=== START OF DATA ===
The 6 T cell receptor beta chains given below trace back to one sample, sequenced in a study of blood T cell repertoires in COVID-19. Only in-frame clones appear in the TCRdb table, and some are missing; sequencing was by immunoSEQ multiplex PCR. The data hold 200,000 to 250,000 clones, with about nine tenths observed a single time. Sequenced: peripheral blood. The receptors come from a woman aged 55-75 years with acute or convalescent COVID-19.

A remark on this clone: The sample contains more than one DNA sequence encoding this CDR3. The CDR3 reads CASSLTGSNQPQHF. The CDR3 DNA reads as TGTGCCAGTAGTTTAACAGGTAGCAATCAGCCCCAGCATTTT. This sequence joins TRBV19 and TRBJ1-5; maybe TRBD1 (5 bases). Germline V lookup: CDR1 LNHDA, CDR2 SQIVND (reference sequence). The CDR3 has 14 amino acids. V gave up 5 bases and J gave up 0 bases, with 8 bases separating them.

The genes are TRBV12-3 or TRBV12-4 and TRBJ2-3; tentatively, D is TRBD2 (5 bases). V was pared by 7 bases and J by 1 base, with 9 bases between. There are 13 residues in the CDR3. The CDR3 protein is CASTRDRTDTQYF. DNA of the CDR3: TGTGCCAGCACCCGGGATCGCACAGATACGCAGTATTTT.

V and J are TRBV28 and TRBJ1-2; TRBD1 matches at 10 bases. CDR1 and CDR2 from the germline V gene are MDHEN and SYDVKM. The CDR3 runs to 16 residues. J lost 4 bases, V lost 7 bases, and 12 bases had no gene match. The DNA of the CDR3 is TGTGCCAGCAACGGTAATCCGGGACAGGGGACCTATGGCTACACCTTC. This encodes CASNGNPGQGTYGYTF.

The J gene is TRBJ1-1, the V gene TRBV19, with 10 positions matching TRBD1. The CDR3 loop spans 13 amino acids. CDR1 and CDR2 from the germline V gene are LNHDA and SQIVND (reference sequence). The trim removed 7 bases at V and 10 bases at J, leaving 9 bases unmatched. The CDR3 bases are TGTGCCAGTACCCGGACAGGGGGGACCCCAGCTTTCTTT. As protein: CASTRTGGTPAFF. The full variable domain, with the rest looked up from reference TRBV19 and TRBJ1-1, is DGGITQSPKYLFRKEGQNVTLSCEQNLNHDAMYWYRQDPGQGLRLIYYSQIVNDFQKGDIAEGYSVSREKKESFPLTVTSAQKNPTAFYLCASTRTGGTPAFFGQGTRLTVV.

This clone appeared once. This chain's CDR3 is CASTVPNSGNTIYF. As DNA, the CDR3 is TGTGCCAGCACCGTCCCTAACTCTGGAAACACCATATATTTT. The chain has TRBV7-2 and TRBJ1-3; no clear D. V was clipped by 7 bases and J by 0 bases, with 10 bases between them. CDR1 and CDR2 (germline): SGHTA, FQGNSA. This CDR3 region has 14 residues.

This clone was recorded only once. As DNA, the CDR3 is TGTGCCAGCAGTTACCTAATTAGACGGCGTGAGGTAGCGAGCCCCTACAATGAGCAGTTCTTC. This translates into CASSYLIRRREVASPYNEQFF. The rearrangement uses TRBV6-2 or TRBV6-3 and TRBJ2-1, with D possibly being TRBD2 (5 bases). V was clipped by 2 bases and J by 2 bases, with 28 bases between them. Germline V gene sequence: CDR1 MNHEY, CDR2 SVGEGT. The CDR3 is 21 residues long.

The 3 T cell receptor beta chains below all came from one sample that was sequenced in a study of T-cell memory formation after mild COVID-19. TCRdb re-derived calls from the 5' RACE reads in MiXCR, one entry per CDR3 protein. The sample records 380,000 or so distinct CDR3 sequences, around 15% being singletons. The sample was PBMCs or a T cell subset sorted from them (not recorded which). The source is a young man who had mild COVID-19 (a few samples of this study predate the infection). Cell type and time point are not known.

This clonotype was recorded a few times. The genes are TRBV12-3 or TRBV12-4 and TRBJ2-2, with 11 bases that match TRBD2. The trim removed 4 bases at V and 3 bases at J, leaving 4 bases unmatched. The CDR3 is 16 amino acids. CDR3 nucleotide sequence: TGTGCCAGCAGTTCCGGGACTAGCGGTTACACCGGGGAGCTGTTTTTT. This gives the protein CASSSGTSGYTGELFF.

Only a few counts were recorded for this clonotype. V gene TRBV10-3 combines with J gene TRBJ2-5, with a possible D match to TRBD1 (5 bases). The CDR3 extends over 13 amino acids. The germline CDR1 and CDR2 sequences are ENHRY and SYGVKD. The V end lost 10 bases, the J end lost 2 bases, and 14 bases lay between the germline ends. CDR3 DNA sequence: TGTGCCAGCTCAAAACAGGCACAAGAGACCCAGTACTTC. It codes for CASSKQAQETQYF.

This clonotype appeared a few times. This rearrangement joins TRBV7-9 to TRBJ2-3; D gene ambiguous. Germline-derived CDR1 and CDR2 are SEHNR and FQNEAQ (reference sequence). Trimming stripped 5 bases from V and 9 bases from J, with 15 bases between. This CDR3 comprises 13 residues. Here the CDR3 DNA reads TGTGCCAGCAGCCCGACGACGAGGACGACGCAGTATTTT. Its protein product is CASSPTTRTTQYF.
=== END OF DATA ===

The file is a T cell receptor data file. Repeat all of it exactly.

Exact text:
The 6 T cell receptor beta chains given below trace back to one sample, sequenced in a study of blood T cell repertoires in COVID-19. Only in-frame clones appear in the TCRdb table, and some are missing; sequencing was by immunoSEQ multiplex PCR. The data hold 200,000 to 250,000 clones, with about nine tenths observed a single time. Sequenced: peripheral blood. The receptors come from a woman aged 55-75 years with acute or convalescent COVID-19.

A remark on this clone: The sample contains more than one DNA sequence encoding this CDR3. The CDR3 reads CASSLTGSNQPQHF. The CDR3 DNA reads as TGTGCCAGTAGTTTAACAGGTAGCAATCAGCCCCAGCATTTT. This sequence joins TRBV19 and TRBJ1-5; maybe TRBD1 (5 bases). Germline V lookup: CDR1 LNHDA, CDR2 SQIVND (reference sequence). The CDR3 has 14 amino acids. V gave up 5 bases and J gave up 0 bases, with 8 bases separating them.

The genes are TRBV12-3 or TRBV12-4 and TRBJ2-3; tentatively, D is TRBD2 (5 bases). V was pared by 7 bases and J by 1 base, with 9 bases between. There are 13 residues in the CDR3. The CDR3 protein is CASTRDRTDTQYF. DNA of the CDR3: TGTGCCAGCACCCGGGATCGCACAGATACGCAGTATTTT.

V and J are TRBV28 and TRBJ1-2; TRBD1 matches at 10 bases. CDR1 and CDR2 from the germline V gene are MDHEN and SYDVKM. The CDR3 runs to 16 residues. J lost 4 bases, V lost 7 bases, and 12 bases had no gene match. The DNA of the CDR3 is TGTGCCAGCAACGGTAATCCGGGACAGGGGACCTATGGCTACACCTTC. This encodes CASNGNPGQGTYGYTF.

The J gene is TRBJ1-1, the V gene TRBV19, with 10 positions matching TRBD1. The CDR3 loop spans 13 amino acids. CDR1 and CDR2 from the germline V gene are LNHDA and SQIVND (reference sequence). The trim removed 7 bases at V and 10 bases at J, leaving 9 bases unmatched. The CDR3 bases are TGTGCCAGTACCCGGACAGGGGGGACCCCAGCTTTCTTT. As protein: CASTRTGGTPAFF. The full variable domain, with the rest looked up from reference TRBV19 and TRBJ1-1, is DGGITQSPKYLFRKEGQNVTLSCEQNLNHDAMYWYRQDPGQGLRLIYYSQIVNDFQKGDIAEGYSVSREKKESFPLTVTSAQKNPTAFYLCASTRTGGTPAFFGQGTRLTVV.

This clone appeared once. This chain's CDR3 is CASTVPNSGNTIYF. As DNA, the CDR3 is TGTGCCAGCACCGTCCCTAACTCTGGAAACACCATATATTTT. The chain has TRBV7-2 and TRBJ1-3; no clear D. V was clipped by 7 bases and J by 0 bases, with 10 bases between them. CDR1 and CDR2 (germline): SGHTA, FQGNSA. This CDR3 region has 14 residues.

This clone was recorded only once. As DNA, the CDR3 is TGTGCCAGCAGTTACCTAATTAGACGGCGTGAGGTAGCGAGCCCCTACAATGAGCAGTTCTTC. This translates into CASSYLIRRREVASPYNEQFF. The rearrangement uses TRBV6-2 or TRBV6-3 and TRBJ2-1, with D possibly being TRBD2 (5 bases). V was clipped by 2 bases and J by 2 bases, with 28 bases between them. Germline V gene sequence: CDR1 MNHEY, CDR2 SVGEGT. The CDR3 is 21 residues long.

The 3 T cell receptor beta chains below all came from one sample that was sequenced in a study of T-cell memory formation after mild COVID-19. TCRdb re-derived calls from the 5' RACE reads in MiXCR, one entry per CDR3 protein. The sample records 380,000 or so distinct CDR3 sequences, around 15% being singletons. The sample was PBMCs or a T cell subset sorted from them (not recorded which). The source is a young man who had mild COVID-19 (a few samples of this study predate the infection). Cell type and time point are not known.

This clonotype was recorded a few times. The genes are TRBV12-3 or TRBV12-4 and TRBJ2-2, with 11 bases that match TRBD2. The trim removed 4 bases at V and 3 bases at J, leaving 4 bases unmatched. The CDR3 is 16 amino acids. CDR3 nucleotide sequence: TGTGCCAGCAGTTCCGGGACTAGCGGTTACACCGGGGAGCTGTTTTTT. This gives the protein CASSSGTSGYTGELFF.

Only a few counts were recorded for this clonotype. V gene TRBV10-3 combines with J gene TRBJ2-5, with a possible D match to TRBD1 (5 bases). The CDR3 extends over 13 amino acids. The germline CDR1 and CDR2 sequences are ENHRY and SYGVKD. The V end lost 10 bases, the J end lost 2 bases, and 14 bases lay between the germline ends. CDR3 DNA sequence: TGTGCCAGCTCAAAACAGGCACAAGAGACCCAGTACTTC. It codes for CASSKQAQETQYF.

This clonotype appeared a few times. This rearrangement joins TRBV7-9 to TRBJ2-3; D gene ambiguous. Germline-derived CDR1 and CDR2 are SEHNR and FQNEAQ (reference sequence). Trimming stripped 5 bases from V and 9 bases from J, with 15 bases between. This CDR3 comprises 13 residues. Here the CDR3 DNA reads TGTGCCAGCAGCCCGACGACGAGGACGACGCAGTATTTT. Its protein product is CASSPTTRTTQYF.